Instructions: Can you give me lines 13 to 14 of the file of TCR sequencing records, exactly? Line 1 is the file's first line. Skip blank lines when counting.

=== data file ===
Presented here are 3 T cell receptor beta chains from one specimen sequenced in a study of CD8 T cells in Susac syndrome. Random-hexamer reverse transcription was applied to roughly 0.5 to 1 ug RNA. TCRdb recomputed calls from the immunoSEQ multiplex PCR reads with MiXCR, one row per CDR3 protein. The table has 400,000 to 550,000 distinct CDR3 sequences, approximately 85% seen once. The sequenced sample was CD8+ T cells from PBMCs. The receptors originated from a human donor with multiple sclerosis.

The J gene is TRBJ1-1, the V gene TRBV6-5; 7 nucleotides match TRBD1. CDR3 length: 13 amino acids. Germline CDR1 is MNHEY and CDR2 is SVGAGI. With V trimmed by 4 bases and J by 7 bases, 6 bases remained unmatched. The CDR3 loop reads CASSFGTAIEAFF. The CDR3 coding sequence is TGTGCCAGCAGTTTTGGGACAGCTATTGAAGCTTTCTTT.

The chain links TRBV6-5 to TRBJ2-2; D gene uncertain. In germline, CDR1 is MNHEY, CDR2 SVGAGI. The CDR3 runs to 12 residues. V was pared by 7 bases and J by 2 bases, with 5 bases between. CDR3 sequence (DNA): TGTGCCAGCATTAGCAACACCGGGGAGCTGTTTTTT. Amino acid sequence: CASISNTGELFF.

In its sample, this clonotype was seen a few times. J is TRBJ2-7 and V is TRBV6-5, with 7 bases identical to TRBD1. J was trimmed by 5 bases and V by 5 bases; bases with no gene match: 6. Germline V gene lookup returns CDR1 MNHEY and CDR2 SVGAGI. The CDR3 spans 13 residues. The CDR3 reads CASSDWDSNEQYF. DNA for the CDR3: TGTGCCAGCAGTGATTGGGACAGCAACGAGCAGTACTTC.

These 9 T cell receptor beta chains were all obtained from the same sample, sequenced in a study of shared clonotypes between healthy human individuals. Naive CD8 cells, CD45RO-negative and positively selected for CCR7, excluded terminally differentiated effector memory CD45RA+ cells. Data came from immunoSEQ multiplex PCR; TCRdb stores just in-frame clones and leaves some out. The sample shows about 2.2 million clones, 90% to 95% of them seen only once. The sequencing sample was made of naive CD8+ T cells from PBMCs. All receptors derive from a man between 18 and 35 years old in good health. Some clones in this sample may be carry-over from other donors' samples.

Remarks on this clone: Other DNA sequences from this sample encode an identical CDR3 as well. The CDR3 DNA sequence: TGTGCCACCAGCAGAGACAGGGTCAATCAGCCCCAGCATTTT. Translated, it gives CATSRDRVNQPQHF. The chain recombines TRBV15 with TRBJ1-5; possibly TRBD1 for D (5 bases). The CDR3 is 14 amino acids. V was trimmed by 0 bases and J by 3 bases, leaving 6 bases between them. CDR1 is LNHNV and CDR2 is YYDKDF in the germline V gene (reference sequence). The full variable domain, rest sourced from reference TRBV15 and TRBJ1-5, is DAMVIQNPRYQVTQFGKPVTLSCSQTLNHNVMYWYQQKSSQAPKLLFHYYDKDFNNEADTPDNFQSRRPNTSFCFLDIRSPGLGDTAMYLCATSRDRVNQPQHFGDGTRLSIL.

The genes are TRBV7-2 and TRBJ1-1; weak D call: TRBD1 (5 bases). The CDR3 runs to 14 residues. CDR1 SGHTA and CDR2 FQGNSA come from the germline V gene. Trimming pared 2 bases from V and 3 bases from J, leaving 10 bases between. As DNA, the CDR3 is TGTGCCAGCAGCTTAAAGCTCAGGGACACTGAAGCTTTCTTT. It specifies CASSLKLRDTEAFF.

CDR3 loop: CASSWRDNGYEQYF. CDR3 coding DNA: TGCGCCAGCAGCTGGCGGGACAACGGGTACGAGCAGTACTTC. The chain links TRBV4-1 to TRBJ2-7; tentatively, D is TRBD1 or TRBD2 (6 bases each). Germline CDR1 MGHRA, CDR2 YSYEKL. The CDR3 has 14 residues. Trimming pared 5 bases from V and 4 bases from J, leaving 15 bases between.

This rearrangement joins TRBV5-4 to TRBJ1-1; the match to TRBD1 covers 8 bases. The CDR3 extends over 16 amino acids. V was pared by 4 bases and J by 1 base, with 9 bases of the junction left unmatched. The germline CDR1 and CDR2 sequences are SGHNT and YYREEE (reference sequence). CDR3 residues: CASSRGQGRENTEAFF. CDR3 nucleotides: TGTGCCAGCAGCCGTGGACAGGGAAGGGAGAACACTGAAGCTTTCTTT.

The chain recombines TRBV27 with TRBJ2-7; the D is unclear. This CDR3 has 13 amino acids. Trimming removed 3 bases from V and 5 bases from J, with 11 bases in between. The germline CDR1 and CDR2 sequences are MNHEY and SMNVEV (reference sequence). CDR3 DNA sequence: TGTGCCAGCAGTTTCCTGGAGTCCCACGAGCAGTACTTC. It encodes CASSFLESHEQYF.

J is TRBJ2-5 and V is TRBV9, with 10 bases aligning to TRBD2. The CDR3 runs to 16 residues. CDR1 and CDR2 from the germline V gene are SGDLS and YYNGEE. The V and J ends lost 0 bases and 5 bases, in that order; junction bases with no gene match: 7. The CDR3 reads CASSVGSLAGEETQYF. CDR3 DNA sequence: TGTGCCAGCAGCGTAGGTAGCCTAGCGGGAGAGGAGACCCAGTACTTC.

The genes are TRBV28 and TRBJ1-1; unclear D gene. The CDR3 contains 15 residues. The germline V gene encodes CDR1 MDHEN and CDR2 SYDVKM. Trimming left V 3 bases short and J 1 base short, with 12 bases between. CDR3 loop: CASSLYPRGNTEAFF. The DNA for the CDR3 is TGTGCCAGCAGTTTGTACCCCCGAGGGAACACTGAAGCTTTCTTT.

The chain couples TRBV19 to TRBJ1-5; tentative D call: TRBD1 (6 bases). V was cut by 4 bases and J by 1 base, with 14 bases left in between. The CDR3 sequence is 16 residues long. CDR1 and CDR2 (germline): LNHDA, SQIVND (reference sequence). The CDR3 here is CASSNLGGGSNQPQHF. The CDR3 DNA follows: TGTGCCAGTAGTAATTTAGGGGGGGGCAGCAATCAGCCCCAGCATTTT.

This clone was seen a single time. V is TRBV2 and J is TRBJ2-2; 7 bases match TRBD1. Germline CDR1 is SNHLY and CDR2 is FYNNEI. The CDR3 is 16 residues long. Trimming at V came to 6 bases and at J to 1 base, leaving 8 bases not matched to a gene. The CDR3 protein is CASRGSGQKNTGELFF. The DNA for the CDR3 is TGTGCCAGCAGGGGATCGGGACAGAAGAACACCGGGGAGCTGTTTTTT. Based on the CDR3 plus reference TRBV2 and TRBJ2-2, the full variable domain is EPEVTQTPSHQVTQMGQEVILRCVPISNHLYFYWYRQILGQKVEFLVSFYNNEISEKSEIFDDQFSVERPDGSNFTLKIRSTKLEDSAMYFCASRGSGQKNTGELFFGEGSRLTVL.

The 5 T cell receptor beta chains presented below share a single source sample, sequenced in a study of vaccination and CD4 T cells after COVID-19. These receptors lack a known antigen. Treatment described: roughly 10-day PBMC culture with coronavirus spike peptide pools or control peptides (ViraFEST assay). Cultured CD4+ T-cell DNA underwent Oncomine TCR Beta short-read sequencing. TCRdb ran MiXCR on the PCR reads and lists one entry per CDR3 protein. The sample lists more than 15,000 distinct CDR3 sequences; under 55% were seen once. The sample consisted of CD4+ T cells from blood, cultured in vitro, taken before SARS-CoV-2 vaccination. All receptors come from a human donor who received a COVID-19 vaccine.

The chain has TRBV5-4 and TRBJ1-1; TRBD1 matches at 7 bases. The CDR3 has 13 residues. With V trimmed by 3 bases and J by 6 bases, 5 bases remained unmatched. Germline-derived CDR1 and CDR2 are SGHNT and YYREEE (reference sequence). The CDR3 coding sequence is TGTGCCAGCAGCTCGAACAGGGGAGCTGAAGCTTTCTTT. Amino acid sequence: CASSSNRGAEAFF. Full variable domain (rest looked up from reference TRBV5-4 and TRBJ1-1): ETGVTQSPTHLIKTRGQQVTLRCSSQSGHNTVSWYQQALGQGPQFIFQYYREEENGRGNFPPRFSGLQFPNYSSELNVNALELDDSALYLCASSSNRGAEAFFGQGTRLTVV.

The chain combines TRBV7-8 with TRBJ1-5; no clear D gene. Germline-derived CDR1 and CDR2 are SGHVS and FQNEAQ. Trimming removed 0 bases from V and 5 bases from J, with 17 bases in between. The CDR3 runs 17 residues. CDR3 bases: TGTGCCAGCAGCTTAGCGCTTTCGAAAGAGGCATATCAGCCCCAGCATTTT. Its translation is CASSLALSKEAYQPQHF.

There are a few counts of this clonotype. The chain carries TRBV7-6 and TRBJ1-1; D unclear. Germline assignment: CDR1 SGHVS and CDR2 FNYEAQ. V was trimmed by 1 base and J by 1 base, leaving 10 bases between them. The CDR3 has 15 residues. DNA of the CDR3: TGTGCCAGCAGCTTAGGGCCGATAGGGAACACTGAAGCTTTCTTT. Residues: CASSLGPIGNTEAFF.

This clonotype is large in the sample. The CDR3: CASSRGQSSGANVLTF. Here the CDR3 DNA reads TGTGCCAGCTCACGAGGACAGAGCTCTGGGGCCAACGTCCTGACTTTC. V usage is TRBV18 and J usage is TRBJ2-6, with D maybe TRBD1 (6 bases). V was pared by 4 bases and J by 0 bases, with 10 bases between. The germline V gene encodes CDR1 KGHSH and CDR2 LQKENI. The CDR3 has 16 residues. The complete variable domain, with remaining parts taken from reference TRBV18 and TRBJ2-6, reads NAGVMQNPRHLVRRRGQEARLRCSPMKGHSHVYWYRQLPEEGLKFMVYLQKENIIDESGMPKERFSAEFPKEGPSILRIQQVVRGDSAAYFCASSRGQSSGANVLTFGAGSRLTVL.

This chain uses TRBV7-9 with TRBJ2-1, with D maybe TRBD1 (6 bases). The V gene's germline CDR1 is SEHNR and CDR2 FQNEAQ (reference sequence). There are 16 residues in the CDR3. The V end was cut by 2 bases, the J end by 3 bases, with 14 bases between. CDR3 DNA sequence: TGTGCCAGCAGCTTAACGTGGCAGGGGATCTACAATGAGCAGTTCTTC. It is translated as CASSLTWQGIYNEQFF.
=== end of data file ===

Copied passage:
The chain couples TRBV19 to TRBJ1-5; tentative D call: TRBD1 (6 bases). V was cut by 4 bases and J by 1 base, with 14 bases left in between. The CDR3 sequence is 16 residues long. CDR1 and CDR2 (germline): LNHDA, SQIVND (reference sequence). The CDR3 here is CASSNLGGGSNQPQHF. The CDR3 DNA follows: TGTGCCAGTAGTAATTTAGGGGGGGGCAGCAATCAGCCCCAGCATTTT.

This clone was seen a single time. V is TRBV2 and J is TRBJ2-2; 7 bases match TRBD1. Germline CDR1 is SNHLY and CDR2 is FYNNEI. The CDR3 is 16 residues long. Trimming at V came to 6 bases and at J to 1 base, leaving 8 bases not matched to a gene. The CDR3 protein is CASRGSGQKNTGELFF. The DNA for the CDR3 is TGTGCCAGCAGGGGATCGGGACAGAAGAACACCGGGGAGCTGTTTTTT. Based on the CDR3 plus reference TRBV2 and TRBJ2-2, the full variable domain is EPEVTQTPSHQVTQMGQEVILRCVPISNHLYFYWYRQILGQKVEFLVSFYNNEISEKSEIFDDQFSVERPDGSNFTLKIRSTKLEDSAMYFCASRGSGQKNTGELFFGEGSRLTVL.